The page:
The Sacred Art Museum, in Gran Canaria, exhibits large artistic treasures right in the heart of the historic district of Vegueta.
There exists a place in Las Palmas de Gran Canaria where the sweet aroma of figs are mixed with the scent of citric fruits. Set between the walls of the Cathedral of Santa Ana and calle Espíritu Santo, facing south, is the aromatic Patio de los Naranjos, which dates from the 17th century and topped off by a splendid Canary balcony. The rooms surrounding the courtyard are former cathedral side buildings, and today house the Diocesan Sacred Art Museum, a celestial reflection in the heart of the historical neighbourhood of Vegueta.
The trickling fountain is a mere ripple in the peace and quiet that can be felt around the place. Don José Lavandera, the Museum’s director, is justifiably proud of the artistic treasures housed in the centre, highlighting for example “the rich collection of Flemish paintings” and the abundant presence of the little but subtle religous carvings of Luján Pérez, the town’s prodigal son who was born in the 18th century, to a family of farm workers but whose destination would nevertheless be to cultivate Art with a capital A.
This journey around artistic creation inspired by fervour is distributed around five different rooms. The Silk Room and the Treasure Room maintains its structure of bare stone and ceiling of volcanic rock and Canary pine wood. This site was used to store the Cathedral’s treasure and the silk and damask clothing that was used in the liturgy. The rooms also bring together wood carvings that enable visitors to appreciate the evolution of carving techniques between the 16th and 20th centuries.
The foyer to the Capitular Room exhibits portraits of Bishops from the Diocese of the Canaries. Accessed is gained from here to the Capitular Room itself, the most outstanding one in the Museum, and where the Dean and the cathedral Cabildo meet up. It features a brightly coloured mosaic from the 18th century, and is presided by a Jesus on the Cross carved by Luján Pérez. Around the room are pieces of gold, silver, ivory and nacre precious metal objects. They have been shaped by an exquisite artistic touch such as embossing, gilding, and incrustations that originate into pieces of extremely high value.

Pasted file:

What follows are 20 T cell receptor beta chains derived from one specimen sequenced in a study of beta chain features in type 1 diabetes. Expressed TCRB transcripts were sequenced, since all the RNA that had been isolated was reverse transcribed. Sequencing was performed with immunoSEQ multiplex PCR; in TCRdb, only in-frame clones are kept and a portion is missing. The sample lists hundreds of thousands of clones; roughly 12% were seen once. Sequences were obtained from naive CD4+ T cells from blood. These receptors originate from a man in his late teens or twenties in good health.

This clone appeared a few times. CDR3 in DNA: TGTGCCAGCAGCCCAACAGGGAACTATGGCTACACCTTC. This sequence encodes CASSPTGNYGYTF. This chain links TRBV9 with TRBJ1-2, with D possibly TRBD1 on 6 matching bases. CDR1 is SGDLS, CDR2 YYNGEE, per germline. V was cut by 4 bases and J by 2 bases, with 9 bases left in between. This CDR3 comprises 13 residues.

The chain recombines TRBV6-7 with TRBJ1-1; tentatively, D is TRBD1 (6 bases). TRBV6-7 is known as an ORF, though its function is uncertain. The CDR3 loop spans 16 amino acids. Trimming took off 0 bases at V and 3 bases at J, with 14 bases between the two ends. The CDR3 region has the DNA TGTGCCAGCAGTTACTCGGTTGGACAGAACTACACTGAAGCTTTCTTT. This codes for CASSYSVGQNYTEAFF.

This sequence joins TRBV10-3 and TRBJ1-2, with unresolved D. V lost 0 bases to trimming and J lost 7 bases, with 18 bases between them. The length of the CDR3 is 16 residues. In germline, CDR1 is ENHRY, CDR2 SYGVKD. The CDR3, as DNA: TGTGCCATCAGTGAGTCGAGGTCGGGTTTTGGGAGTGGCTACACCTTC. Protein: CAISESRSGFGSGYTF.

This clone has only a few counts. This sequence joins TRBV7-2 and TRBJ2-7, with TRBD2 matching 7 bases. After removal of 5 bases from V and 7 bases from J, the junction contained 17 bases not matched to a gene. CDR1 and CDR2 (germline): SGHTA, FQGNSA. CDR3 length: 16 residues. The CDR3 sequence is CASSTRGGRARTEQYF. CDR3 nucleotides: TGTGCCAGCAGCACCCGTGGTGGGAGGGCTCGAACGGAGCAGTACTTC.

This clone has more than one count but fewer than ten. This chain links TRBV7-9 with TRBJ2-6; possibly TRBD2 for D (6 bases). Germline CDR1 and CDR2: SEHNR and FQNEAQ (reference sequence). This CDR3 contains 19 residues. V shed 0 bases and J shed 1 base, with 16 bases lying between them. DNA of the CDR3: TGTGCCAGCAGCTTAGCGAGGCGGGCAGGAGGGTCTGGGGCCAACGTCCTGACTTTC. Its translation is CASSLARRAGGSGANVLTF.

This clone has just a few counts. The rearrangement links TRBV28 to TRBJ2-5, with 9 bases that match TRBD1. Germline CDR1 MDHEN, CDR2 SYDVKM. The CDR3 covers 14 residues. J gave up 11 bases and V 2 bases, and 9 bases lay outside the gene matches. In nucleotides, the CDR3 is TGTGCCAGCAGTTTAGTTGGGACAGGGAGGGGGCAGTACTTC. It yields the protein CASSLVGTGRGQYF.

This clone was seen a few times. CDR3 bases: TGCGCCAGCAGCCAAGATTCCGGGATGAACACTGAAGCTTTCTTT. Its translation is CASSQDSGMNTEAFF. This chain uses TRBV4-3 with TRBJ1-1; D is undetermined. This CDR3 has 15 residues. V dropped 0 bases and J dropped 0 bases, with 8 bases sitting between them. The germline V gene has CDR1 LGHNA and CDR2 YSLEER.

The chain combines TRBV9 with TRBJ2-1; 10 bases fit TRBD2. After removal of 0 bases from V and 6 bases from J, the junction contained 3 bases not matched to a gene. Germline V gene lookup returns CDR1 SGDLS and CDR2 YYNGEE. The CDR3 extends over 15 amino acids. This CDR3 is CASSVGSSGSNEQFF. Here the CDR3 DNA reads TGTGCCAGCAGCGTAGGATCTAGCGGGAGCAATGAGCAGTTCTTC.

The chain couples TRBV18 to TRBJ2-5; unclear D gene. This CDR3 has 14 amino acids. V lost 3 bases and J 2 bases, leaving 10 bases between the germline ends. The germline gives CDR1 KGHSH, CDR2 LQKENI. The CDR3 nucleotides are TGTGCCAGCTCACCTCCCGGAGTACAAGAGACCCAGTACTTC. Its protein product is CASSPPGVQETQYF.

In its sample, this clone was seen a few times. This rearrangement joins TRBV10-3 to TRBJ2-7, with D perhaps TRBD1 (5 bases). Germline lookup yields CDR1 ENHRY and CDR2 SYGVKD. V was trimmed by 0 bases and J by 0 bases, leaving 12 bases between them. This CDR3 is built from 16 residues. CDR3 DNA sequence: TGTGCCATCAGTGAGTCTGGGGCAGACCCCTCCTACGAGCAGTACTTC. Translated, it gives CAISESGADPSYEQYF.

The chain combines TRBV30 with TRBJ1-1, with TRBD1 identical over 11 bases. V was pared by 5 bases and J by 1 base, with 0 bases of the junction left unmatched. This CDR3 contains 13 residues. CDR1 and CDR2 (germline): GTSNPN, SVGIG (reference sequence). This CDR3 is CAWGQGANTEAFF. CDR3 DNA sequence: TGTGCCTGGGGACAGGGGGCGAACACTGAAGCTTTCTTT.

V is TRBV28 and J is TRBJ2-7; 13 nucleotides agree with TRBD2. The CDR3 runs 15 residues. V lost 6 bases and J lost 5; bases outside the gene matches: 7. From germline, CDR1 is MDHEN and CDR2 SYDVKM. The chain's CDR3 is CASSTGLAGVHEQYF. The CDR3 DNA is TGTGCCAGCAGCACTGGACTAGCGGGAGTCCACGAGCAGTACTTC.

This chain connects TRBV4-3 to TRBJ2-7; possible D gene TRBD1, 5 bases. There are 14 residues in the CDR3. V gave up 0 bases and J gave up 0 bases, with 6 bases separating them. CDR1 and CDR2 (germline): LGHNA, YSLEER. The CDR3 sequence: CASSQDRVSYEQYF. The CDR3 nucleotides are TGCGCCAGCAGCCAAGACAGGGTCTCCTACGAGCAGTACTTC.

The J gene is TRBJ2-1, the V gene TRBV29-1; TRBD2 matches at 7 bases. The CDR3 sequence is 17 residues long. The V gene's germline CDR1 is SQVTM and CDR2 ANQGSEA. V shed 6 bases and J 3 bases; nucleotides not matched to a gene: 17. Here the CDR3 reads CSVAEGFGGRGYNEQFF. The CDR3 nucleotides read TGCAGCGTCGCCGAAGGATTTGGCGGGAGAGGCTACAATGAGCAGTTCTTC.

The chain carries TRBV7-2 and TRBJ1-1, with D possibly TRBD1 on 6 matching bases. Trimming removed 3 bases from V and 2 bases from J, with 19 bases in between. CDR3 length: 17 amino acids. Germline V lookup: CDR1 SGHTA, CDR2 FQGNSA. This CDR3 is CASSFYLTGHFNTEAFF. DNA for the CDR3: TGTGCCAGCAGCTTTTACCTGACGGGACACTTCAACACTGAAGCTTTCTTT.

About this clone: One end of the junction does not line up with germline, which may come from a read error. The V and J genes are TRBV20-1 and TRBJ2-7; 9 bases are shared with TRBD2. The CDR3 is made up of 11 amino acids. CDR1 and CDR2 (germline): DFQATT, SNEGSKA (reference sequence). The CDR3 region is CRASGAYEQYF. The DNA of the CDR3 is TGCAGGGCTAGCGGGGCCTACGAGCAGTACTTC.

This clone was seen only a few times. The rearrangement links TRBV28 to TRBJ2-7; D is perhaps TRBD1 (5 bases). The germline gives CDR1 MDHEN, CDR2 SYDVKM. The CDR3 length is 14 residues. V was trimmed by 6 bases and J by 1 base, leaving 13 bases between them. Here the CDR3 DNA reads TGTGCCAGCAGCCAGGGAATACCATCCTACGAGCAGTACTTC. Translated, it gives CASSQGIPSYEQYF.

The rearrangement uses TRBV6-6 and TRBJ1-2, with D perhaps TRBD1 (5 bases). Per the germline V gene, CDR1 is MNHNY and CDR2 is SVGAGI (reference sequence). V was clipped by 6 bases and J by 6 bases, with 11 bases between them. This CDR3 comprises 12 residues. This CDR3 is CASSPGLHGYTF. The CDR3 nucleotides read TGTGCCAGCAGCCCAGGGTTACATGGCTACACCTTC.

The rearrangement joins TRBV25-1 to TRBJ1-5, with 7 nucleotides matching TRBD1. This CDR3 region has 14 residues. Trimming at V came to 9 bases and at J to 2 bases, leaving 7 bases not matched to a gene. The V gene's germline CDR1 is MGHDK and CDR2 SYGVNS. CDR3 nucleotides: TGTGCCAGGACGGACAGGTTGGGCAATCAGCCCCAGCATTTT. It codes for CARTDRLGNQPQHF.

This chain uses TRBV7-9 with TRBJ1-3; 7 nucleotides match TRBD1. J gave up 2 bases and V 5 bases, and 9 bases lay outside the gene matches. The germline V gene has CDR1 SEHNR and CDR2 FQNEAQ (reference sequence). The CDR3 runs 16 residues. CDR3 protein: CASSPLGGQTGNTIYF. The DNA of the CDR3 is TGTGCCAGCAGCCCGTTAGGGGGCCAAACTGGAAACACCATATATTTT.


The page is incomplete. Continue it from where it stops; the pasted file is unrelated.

The Contaduría Room houses paintings representative of typical Canarian art, as well as 16th century Flemish figures that arrived in Gran Canaria thanks to trade between these treasures and sugar cane production that the Canaries, especially Gran Canaria did with Flanders. A key piece is the splendid Virgin of La Paloma dated in 1622 from Madrid and according to explanations by the Museum itself meets all the Baroque aspects from the Spanish Golden Period.
The group of rooms on the lower floor of the Diocesan Sacred Art Museum are given over to sculpture, represented by a series of wooden carvings and pieces of alabaster dedicated to the Virgin Mary and a range of figures from the book of saints. An interesting aspect is that they reveal the presence of Flemish artists and Spanish masters on the islands, and also in Gran Canaria. The permanent exhibition at the Museum is completed by a set of fourteen drawings that make up the Vía Crucis of Jesús Arencibia and a collection of nativity scenes made by national and international artistic schools, a curious stage of this journey around the sky.
The Sacred Art Museum
Address: Espíritu Santo St., 20. Vegueta, Las Palmas de Gran Canaria
Telephone: (+34) 928 314 989
Gran Canaria, the sky is not that far away